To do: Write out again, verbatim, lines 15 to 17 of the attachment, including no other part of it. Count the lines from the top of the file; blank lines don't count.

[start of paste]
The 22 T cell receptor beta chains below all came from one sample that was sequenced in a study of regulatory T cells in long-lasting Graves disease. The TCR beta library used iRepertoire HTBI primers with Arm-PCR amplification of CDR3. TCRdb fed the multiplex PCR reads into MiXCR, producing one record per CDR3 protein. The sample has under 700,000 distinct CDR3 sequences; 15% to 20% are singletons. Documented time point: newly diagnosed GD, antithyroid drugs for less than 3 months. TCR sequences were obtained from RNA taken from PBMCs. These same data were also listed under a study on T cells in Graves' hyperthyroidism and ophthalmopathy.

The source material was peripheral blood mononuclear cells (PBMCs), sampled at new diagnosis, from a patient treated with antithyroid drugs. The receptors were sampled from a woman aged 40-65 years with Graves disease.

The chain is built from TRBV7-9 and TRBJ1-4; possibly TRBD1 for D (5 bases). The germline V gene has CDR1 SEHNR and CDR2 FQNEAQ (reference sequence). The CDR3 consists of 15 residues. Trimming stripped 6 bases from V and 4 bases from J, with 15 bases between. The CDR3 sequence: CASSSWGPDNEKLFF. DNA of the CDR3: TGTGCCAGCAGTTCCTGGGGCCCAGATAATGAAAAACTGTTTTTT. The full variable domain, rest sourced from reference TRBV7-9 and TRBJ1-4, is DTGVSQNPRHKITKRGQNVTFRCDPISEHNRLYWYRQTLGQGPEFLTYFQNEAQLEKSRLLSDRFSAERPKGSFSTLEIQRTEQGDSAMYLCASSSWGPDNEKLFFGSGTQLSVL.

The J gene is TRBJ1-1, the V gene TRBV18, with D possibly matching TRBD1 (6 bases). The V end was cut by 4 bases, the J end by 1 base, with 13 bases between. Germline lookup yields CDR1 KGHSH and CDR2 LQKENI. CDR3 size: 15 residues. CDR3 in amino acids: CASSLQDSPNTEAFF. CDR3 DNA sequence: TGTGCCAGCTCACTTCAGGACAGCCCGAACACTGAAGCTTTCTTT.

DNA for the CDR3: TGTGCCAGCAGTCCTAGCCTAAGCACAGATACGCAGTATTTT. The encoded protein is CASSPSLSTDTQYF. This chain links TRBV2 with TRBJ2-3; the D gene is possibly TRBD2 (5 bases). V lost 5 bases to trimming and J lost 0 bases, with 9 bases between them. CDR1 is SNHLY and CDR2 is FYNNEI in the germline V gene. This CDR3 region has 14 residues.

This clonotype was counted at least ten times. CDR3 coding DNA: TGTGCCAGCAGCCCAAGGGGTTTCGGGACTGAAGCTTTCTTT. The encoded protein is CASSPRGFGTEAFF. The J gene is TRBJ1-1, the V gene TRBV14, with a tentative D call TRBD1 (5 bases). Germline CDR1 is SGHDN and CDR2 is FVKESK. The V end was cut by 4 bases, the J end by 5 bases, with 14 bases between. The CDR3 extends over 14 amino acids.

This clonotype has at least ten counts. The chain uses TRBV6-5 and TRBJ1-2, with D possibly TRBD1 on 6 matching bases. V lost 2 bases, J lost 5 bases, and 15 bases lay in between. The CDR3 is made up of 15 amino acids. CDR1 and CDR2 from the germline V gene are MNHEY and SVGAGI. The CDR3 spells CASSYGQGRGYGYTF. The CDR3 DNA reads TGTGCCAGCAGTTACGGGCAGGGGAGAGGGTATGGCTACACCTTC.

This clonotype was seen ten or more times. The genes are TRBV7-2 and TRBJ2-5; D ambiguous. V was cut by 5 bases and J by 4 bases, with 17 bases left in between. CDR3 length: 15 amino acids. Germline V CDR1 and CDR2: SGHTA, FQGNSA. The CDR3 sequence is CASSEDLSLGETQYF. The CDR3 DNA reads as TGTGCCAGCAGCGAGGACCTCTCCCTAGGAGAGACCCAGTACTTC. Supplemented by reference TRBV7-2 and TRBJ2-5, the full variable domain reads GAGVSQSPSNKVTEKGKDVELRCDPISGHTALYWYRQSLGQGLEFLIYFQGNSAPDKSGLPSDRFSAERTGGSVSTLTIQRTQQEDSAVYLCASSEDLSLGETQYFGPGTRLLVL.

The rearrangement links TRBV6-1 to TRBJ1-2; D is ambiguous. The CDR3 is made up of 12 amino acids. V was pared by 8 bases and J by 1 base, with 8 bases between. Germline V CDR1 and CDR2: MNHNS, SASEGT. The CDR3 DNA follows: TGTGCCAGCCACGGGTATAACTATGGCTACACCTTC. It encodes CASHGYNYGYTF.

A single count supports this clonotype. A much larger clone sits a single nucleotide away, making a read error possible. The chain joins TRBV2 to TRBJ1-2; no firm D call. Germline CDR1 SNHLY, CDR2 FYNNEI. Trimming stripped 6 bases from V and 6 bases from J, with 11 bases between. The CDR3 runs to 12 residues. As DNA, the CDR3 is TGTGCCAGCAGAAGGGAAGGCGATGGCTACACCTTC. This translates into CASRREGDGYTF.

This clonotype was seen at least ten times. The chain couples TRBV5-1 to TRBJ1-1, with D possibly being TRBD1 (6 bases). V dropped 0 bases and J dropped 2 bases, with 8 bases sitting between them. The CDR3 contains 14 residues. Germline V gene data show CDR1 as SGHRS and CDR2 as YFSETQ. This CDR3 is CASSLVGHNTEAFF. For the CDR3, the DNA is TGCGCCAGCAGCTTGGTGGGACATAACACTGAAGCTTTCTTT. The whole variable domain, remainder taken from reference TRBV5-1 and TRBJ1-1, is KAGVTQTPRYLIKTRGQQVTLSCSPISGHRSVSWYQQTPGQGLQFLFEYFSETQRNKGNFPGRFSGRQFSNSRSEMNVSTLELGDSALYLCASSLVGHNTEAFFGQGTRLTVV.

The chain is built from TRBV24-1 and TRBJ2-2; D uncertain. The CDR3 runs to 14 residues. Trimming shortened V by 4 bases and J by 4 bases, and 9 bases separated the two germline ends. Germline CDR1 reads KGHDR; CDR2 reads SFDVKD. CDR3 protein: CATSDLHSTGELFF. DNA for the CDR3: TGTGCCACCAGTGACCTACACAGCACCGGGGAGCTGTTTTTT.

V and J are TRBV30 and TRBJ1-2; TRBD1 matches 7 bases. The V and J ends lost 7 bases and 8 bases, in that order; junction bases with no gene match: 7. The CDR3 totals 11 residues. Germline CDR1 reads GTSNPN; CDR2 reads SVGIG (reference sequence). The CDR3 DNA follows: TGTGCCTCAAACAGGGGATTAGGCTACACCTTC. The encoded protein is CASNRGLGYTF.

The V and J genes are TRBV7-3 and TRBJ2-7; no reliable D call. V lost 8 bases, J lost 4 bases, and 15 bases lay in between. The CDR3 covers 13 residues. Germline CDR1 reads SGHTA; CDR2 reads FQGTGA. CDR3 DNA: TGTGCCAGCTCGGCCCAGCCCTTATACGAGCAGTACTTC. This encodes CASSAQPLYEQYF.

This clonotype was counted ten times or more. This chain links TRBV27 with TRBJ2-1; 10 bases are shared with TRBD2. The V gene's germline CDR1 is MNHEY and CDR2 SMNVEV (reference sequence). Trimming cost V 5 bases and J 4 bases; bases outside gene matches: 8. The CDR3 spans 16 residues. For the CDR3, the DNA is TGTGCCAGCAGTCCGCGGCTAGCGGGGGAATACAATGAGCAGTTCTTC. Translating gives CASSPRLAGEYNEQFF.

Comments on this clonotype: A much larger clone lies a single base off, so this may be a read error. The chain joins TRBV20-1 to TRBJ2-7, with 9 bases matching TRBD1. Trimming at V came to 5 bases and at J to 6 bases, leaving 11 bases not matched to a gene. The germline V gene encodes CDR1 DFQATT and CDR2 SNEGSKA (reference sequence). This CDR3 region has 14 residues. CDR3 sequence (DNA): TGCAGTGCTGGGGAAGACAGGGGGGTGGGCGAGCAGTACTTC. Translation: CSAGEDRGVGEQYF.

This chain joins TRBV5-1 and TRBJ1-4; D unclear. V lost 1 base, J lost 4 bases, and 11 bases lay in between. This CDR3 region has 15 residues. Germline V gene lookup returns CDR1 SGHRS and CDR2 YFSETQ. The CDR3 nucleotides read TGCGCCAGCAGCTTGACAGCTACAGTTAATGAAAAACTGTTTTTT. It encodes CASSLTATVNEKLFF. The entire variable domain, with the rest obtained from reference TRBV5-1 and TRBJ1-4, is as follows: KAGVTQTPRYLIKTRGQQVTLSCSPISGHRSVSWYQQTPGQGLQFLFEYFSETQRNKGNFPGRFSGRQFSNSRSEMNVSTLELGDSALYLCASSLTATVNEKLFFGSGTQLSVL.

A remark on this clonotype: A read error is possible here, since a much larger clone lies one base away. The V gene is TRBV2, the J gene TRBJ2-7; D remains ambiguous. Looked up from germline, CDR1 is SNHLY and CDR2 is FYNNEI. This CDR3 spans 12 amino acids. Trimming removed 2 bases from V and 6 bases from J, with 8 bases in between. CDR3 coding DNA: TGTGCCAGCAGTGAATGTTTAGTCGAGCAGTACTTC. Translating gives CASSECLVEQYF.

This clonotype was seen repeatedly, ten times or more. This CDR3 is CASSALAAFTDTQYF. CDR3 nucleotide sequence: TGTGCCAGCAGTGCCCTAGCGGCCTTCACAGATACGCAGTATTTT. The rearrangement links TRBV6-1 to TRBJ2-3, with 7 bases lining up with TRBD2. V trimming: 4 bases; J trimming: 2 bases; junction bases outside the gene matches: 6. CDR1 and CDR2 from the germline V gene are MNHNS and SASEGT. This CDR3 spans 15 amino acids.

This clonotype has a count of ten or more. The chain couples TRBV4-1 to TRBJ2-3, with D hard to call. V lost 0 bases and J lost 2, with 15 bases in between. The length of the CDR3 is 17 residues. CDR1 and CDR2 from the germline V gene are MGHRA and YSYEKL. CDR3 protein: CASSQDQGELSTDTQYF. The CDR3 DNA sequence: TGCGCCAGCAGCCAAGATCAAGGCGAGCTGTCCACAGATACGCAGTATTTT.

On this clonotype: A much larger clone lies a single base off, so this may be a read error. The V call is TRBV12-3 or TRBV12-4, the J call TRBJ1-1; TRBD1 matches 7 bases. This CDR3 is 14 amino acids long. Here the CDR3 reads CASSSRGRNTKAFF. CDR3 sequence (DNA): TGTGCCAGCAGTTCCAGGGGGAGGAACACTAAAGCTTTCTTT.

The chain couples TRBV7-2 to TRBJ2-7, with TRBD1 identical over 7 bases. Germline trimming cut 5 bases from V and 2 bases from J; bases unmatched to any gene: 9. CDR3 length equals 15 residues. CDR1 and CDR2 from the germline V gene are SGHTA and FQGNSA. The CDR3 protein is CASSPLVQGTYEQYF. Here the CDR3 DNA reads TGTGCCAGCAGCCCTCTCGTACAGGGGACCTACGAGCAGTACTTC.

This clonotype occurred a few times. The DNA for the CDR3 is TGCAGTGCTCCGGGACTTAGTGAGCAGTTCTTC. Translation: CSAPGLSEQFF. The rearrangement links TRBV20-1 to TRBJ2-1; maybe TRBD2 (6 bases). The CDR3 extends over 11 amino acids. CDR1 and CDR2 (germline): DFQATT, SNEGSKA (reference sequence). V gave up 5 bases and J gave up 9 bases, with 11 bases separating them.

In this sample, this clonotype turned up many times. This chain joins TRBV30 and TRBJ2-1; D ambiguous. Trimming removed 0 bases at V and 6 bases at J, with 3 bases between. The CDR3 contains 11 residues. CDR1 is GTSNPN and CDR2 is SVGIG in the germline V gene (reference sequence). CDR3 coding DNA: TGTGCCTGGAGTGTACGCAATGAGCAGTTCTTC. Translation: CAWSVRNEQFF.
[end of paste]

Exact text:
This clonotype was counted ten times or more. This chain links TRBV27 with TRBJ2-1; 10 bases are shared with TRBD2. The V gene's germline CDR1 is MNHEY and CDR2 SMNVEV (reference sequence). Trimming cost V 5 bases and J 4 bases; bases outside gene matches: 8. The CDR3 spans 16 residues. For the CDR3, the DNA is TGTGCCAGCAGTCCGCGGCTAGCGGGGGAATACAATGAGCAGTTCTTC. Translating gives CASSPRLAGEYNEQFF.

Comments on this clonotype: A much larger clone lies a single base off, so this may be a read error. The chain joins TRBV20-1 to TRBJ2-7, with 9 bases matching TRBD1. Trimming at V came to 5 bases and at J to 6 bases, leaving 11 bases not matched to a gene. The germline V gene encodes CDR1 DFQATT and CDR2 SNEGSKA (reference sequence). This CDR3 region has 14 residues. CDR3 sequence (DNA): TGCAGTGCTGGGGAAGACAGGGGGGTGGGCGAGCAGTACTTC. Translation: CSAGEDRGVGEQYF.

This chain joins TRBV5-1 and TRBJ1-4; D unclear. V lost 1 base, J lost 4 bases, and 11 bases lay in between. This CDR3 region has 15 residues. Germline V gene lookup returns CDR1 SGHRS and CDR2 YFSETQ. The CDR3 nucleotides read TGCGCCAGCAGCTTGACAGCTACAGTTAATGAAAAACTGTTTTTT. It encodes CASSLTATVNEKLFF. The entire variable domain, with the rest obtained from reference TRBV5-1 and TRBJ1-4, is as follows: KAGVTQTPRYLIKTRGQQVTLSCSPISGHRSVSWYQQTPGQGLQFLFEYFSETQRNKGNFPGRFSGRQFSNSRSEMNVSTLELGDSALYLCASSLTATVNEKLFFGSGTQLSVL.